If you would like another perspective, Eleven-Bravo has just posted another review of this model here: http://www.eleven-bravo.co.uk/reviews/figures/gomi/pacv.php
EDIT: Since the Eleven-Bravo site has since closed, here is he review in its entirety:
Gomi Designs 15mm PACV (Patrol Air Cushion Vehicle)If, like me, you play your Vietnam wargames in 15mm, you don't need to be told that we have been poorly served when it comes to obtaining models suitable for re-enacting riverine warfare. This is fascinating aspects of the war and one that adds a new dimension to the usual search & destroy missions. Ever since Firebase Games disappeared from the scene a few years back, the only way to obtain any models in 15mm was to make them yourself. Given the richness and diversity of the monitors, landing craft and patrol vessels used during the war, this deficit is surprising. Peter Pig fortunately produces a PBR Mk2 to compliment their Vietnam range, but that is it as far as I'm aware. However, things look like they are about to change as there is a (relatively) new kid on the block - Gomi Designs.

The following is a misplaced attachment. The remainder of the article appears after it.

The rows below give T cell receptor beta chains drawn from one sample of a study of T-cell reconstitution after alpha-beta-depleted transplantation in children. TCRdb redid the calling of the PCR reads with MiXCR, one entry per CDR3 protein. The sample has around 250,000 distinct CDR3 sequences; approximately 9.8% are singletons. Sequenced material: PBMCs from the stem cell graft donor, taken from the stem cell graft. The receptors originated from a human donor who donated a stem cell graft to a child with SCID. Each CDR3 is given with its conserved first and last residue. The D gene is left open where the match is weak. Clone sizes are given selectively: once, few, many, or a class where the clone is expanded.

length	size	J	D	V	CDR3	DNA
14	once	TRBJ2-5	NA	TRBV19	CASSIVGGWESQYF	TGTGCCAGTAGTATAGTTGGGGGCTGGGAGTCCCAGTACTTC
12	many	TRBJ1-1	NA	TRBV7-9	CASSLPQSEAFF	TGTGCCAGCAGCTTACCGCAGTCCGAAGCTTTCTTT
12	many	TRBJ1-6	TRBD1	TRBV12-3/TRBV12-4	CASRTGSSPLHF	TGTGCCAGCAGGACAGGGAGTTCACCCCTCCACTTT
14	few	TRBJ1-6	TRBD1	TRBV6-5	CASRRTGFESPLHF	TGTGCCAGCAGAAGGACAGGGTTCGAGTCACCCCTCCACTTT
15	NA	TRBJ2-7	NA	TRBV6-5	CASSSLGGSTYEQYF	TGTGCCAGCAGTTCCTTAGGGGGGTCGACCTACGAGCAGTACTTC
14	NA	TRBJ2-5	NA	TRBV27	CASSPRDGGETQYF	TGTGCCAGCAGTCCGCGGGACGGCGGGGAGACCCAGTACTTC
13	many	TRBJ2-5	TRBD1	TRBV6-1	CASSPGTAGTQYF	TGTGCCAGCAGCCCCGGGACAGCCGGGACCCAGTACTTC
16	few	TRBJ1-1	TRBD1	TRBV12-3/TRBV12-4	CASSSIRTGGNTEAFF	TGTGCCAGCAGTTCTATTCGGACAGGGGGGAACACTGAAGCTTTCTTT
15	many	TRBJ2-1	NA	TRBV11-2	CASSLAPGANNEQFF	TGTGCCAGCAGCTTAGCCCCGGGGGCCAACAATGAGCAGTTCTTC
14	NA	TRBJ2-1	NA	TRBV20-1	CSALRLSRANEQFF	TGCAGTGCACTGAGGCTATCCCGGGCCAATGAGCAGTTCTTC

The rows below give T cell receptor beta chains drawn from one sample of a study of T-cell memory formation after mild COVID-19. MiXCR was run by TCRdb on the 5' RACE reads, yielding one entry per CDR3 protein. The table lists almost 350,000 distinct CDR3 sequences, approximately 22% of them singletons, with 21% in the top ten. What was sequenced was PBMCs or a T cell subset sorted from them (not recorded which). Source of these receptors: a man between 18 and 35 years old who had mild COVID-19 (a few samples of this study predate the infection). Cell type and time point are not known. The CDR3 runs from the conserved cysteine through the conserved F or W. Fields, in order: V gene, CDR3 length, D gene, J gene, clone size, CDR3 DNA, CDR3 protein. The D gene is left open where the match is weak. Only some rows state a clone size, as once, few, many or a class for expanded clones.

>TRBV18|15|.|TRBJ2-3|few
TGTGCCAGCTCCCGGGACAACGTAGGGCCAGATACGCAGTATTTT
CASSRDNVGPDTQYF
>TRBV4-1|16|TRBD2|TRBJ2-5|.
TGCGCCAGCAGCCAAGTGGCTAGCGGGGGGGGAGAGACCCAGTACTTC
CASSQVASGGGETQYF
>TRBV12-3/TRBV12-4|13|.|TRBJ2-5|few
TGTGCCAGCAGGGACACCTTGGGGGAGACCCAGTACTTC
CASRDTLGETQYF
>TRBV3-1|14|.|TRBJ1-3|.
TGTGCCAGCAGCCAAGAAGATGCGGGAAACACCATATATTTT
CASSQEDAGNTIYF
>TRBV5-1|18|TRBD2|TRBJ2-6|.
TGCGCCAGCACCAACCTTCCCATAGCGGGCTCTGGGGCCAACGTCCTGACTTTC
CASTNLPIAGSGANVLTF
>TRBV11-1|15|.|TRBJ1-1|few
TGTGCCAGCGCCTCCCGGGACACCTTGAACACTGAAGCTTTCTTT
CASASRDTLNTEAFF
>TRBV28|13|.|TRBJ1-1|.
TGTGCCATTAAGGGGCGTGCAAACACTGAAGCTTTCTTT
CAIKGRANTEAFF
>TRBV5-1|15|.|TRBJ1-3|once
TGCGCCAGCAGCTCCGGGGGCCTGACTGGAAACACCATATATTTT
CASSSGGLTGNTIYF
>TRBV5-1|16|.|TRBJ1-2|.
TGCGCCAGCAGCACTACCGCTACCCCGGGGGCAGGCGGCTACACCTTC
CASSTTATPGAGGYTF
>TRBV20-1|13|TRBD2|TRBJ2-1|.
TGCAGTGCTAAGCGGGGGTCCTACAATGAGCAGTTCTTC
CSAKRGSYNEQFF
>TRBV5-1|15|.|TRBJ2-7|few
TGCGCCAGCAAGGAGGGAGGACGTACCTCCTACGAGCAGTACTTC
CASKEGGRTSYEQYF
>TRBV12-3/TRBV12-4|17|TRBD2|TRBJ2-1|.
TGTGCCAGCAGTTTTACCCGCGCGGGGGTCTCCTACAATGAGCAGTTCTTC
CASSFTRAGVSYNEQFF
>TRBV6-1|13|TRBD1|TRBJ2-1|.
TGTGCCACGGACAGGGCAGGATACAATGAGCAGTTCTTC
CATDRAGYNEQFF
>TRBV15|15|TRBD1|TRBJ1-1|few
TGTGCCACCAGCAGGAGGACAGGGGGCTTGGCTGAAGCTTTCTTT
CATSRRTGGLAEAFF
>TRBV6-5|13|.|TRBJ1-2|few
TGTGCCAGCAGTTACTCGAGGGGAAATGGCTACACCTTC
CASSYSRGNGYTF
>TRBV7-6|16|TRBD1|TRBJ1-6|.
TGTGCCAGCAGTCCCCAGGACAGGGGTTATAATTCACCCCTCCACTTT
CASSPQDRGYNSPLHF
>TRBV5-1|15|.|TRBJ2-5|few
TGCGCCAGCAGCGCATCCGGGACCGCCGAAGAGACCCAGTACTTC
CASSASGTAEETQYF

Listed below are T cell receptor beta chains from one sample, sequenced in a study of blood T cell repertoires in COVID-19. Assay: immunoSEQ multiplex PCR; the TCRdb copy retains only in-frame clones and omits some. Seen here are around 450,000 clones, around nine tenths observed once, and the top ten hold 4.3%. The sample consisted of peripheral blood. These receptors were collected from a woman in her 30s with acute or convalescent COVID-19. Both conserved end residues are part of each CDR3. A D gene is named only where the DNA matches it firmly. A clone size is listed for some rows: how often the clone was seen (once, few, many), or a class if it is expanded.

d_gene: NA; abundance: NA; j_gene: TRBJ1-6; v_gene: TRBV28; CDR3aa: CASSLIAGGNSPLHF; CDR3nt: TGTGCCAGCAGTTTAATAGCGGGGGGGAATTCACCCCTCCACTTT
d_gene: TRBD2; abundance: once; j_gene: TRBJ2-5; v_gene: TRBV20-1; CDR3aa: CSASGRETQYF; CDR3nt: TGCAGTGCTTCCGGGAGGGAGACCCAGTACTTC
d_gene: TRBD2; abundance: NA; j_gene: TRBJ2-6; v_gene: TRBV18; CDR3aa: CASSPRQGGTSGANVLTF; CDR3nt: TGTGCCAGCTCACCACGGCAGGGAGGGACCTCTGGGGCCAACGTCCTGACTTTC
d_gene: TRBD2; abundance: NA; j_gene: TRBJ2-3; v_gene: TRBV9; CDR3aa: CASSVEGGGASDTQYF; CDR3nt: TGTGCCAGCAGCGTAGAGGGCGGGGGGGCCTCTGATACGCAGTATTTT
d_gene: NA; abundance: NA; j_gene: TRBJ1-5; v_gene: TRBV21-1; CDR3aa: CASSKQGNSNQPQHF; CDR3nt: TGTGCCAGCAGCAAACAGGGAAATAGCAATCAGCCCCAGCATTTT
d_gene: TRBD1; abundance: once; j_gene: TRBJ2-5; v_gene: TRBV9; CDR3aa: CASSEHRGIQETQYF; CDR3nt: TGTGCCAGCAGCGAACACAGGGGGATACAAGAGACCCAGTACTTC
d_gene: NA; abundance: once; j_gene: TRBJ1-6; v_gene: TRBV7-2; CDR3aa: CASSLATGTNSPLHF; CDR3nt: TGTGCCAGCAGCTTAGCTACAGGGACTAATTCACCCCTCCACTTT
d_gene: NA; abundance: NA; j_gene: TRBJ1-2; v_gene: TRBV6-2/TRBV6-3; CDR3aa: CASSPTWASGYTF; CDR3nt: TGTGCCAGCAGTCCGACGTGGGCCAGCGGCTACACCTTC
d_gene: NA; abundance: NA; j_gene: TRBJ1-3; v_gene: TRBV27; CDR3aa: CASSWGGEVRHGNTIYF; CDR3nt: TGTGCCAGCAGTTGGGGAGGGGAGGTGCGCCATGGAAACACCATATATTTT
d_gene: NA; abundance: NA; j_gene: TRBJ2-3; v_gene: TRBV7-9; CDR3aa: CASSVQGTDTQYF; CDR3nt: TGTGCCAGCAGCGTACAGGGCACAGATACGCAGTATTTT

I accidentally came across Gomi recently whilst searching on The Miniatures page. Gomi Designs is a small company formed by Tim Parnell, his brother and their friend, Dave Garnham. To quote from the notes found on the planned rules section of their website, the idea behind the company is to "publish materials that gamers like us would want to buy [and] could afford to try…". Basically, in addition to publishing some rule sets as time goes on, they are also looking to fill the gaps in other manufacturers' ranges by releasing complimentary models.
Apart from some unique WW1 models, what is of interest to readers of this forum will be the Vietnam era vessels; in particular, the troop-carrying ATC, the two monitors and the PACV (Patrol Air Cushion Vehicle), commonly known as a hovercraft. The latter is a 4.5 inch long, 3 inch wide resin model and comes with 9 additional pewter white metal fittings. As can be seen from the photo, they fit together very well and it is very straightforward to assemble. One very minor irritant, though, was that the propeller blades can be a touch fragile and I broke one whilst filing the flash despite taking a lot of care. Fortunately, it could be repaired very easily and doesn't notice once painted. The resin hull itself was cleanly cast and there were no bubbles or chips on my example; something that is so often found on models using this material.
At £8.99 plus £2.50 postage, the price is slightly high although reasonable given that Gomi is a new company trying to find its market. There were only ever 6 of these craft deployed in Vietnam, so it is certainly a bit of a niche model, but one that I feel will become a 'must have'. Comments posted on the Net suggest that there are also science fiction possibilities for the PACV too.